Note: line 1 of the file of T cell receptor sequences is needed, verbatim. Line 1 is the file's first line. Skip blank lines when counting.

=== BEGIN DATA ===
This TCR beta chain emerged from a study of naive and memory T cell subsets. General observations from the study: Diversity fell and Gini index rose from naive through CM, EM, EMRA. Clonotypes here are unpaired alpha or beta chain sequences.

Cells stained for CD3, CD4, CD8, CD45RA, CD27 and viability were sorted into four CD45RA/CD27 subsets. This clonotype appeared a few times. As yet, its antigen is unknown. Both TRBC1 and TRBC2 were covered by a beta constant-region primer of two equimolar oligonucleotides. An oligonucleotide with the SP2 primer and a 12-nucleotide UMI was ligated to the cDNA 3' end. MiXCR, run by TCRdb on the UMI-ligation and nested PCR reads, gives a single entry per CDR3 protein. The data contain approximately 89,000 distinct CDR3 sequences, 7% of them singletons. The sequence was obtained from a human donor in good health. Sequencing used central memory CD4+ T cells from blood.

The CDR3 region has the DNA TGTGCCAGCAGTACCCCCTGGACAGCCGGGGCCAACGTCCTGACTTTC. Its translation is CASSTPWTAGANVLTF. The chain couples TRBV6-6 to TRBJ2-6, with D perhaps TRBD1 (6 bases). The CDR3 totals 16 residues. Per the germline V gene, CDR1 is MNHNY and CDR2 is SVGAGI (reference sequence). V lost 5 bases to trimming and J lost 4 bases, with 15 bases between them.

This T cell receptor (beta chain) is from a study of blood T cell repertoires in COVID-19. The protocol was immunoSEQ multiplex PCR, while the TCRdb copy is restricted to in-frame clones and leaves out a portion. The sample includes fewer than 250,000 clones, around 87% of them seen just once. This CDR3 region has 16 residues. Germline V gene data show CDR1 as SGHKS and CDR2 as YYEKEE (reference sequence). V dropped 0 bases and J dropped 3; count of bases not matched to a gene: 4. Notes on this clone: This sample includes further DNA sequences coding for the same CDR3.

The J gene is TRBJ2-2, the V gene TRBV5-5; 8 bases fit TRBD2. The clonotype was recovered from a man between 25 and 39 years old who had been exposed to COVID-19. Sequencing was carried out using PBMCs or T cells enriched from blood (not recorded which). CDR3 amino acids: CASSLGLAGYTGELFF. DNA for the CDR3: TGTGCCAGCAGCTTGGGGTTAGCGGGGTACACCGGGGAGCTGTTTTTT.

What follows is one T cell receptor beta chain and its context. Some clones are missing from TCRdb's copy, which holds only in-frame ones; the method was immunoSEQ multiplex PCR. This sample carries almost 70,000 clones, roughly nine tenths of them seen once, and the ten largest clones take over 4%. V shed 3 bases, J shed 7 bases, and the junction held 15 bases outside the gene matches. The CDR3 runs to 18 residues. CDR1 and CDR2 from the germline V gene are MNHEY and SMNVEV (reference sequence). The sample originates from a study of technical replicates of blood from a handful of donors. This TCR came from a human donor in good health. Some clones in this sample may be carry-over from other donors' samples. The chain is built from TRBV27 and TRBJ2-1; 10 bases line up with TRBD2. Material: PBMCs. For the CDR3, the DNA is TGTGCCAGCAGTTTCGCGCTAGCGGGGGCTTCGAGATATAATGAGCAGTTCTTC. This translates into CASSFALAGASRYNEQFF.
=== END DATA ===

This TCR beta chain emerged from a study of naive and memory T cell subsets. General observations from the study: Diversity fell and Gini index rose from naive through CM, EM, EMRA. Clonotypes here are unpaired alpha or beta chain sequences.